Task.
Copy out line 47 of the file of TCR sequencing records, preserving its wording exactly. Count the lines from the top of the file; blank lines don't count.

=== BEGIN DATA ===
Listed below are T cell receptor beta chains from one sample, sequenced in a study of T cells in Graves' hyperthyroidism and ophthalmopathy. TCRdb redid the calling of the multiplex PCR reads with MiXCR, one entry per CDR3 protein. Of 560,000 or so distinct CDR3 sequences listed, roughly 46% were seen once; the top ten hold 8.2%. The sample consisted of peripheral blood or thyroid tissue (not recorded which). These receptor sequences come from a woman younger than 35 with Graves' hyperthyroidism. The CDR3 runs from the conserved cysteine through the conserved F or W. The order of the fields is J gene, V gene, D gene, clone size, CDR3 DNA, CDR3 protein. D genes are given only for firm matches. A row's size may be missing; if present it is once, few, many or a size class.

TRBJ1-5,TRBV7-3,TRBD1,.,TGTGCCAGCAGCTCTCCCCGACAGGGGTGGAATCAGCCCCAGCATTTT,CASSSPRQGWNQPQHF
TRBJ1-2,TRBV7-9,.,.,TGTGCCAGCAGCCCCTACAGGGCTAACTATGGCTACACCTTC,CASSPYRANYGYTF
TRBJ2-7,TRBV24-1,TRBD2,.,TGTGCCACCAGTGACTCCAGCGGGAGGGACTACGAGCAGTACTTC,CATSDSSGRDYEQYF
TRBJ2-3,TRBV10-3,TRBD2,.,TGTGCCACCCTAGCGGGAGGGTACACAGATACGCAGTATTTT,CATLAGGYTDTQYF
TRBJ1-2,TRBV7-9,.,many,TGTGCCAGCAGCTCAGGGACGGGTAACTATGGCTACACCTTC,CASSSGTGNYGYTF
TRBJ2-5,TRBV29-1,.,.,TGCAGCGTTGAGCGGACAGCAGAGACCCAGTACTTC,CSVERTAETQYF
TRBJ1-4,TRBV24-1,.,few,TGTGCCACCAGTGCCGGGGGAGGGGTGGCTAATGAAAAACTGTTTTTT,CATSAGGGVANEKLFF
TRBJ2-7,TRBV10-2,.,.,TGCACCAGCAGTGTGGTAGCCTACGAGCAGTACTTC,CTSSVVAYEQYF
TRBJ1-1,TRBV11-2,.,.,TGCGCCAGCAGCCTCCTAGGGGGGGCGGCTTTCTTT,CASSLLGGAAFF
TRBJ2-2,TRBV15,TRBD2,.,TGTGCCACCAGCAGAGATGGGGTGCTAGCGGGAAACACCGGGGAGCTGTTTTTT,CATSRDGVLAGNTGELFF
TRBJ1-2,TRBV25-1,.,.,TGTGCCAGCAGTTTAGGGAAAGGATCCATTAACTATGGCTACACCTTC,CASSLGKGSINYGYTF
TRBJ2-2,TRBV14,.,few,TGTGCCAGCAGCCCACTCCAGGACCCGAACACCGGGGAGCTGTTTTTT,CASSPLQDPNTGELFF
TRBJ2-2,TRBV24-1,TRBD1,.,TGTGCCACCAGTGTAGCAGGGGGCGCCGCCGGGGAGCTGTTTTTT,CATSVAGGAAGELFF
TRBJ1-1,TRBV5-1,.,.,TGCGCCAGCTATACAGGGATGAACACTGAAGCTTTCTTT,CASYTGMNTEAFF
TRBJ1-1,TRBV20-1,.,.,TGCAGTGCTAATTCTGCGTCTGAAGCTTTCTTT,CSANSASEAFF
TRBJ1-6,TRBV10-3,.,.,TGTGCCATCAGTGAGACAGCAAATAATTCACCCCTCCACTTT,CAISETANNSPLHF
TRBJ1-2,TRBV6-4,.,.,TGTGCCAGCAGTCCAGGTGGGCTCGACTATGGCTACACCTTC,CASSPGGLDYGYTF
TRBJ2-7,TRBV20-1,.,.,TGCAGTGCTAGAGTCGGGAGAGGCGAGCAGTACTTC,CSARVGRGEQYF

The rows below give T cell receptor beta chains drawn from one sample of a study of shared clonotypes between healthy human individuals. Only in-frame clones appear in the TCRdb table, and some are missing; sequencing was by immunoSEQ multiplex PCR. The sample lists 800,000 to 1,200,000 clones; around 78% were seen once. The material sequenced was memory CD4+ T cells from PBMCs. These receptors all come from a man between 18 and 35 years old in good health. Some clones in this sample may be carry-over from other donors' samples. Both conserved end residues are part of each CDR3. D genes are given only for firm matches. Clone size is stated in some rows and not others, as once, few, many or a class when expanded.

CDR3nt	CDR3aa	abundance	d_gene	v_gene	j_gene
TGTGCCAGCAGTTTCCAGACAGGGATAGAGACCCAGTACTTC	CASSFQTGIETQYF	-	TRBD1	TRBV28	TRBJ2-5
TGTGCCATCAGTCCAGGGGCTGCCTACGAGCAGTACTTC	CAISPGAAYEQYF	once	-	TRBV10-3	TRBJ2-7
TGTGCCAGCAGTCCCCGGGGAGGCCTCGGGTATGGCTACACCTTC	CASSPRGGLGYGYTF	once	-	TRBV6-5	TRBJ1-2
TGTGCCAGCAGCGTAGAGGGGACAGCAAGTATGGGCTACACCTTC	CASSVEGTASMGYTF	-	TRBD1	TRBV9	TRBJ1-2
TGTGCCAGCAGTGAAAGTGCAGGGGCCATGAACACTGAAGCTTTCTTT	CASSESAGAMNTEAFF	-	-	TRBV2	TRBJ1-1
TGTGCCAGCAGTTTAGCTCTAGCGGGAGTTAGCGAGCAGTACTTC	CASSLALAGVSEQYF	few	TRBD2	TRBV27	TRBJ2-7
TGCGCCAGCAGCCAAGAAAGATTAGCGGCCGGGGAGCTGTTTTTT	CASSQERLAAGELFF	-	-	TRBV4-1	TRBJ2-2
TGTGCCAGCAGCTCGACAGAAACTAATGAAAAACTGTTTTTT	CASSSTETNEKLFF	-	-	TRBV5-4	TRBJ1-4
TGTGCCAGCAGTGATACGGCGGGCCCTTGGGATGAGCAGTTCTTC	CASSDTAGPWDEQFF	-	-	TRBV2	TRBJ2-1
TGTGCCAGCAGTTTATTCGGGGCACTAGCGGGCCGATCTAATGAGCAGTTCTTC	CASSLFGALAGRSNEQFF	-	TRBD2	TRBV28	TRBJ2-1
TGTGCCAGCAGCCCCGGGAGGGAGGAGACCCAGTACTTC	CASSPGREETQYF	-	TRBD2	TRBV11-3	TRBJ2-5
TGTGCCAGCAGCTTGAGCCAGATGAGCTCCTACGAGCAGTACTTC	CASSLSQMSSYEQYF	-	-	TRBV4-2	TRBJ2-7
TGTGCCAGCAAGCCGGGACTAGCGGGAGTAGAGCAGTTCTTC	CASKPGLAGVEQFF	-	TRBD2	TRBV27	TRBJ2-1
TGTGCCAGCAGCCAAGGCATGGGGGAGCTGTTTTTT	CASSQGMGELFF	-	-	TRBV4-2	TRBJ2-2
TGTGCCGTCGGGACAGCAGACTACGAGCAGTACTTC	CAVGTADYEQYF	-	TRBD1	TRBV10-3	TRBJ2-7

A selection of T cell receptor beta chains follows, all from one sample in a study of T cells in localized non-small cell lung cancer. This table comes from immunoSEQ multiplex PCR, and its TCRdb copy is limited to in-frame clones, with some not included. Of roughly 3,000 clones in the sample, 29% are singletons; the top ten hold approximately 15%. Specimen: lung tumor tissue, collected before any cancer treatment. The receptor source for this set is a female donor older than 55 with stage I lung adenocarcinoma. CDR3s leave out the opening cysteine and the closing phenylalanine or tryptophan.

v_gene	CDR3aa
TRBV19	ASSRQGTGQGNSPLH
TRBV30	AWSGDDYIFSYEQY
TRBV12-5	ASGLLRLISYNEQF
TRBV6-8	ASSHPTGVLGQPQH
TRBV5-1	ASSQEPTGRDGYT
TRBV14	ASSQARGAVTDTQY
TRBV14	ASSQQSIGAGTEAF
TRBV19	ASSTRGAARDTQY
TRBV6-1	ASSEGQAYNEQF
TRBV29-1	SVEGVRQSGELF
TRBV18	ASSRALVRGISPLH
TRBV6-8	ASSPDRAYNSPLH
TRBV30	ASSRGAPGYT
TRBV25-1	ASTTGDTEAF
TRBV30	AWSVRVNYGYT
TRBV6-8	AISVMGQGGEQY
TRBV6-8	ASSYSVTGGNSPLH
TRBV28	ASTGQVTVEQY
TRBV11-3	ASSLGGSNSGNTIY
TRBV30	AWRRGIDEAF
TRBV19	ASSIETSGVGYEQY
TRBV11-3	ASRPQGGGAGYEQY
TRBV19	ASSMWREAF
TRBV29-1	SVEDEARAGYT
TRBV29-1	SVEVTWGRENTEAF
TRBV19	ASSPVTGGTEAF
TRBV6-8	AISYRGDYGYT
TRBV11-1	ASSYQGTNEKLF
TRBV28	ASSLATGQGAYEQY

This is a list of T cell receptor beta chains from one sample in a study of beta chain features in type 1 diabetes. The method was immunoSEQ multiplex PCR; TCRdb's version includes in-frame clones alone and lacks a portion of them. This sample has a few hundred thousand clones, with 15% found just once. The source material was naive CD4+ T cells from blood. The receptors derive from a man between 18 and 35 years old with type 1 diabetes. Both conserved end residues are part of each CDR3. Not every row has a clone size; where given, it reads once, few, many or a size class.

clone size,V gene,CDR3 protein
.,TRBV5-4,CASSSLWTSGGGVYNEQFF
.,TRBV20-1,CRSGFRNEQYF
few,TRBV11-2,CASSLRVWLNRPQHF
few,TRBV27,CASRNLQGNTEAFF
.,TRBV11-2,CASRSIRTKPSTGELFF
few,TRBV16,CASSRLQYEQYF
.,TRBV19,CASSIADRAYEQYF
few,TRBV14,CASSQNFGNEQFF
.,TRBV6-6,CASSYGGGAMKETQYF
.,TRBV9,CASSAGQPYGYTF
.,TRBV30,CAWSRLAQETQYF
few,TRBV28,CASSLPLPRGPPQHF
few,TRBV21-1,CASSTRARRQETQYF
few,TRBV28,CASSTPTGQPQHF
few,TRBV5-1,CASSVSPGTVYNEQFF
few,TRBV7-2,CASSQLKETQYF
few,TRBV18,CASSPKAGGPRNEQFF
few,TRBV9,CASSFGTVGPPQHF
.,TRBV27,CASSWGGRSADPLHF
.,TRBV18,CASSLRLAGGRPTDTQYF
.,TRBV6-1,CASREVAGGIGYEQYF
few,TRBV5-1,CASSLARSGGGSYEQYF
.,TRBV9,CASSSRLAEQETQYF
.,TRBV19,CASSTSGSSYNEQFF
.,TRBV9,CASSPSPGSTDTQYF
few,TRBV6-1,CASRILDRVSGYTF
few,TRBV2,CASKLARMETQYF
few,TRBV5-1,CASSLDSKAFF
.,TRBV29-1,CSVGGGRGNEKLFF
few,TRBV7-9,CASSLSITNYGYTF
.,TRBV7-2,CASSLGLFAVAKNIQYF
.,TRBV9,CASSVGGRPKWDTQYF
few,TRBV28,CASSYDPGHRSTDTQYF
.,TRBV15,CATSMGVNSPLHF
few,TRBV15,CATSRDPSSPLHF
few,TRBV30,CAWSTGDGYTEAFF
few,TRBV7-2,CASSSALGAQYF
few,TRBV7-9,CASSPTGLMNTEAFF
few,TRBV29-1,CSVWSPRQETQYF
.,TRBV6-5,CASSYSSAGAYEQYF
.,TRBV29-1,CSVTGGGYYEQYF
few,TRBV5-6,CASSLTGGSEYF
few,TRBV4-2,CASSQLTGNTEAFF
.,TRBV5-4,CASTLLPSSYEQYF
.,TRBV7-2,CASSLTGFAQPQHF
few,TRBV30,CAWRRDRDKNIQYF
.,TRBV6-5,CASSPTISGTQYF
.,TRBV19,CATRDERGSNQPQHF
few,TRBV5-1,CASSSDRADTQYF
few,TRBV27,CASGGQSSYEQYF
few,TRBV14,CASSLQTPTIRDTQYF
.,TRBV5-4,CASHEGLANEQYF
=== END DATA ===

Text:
TRBV6-1	ASSEGQAYNEQF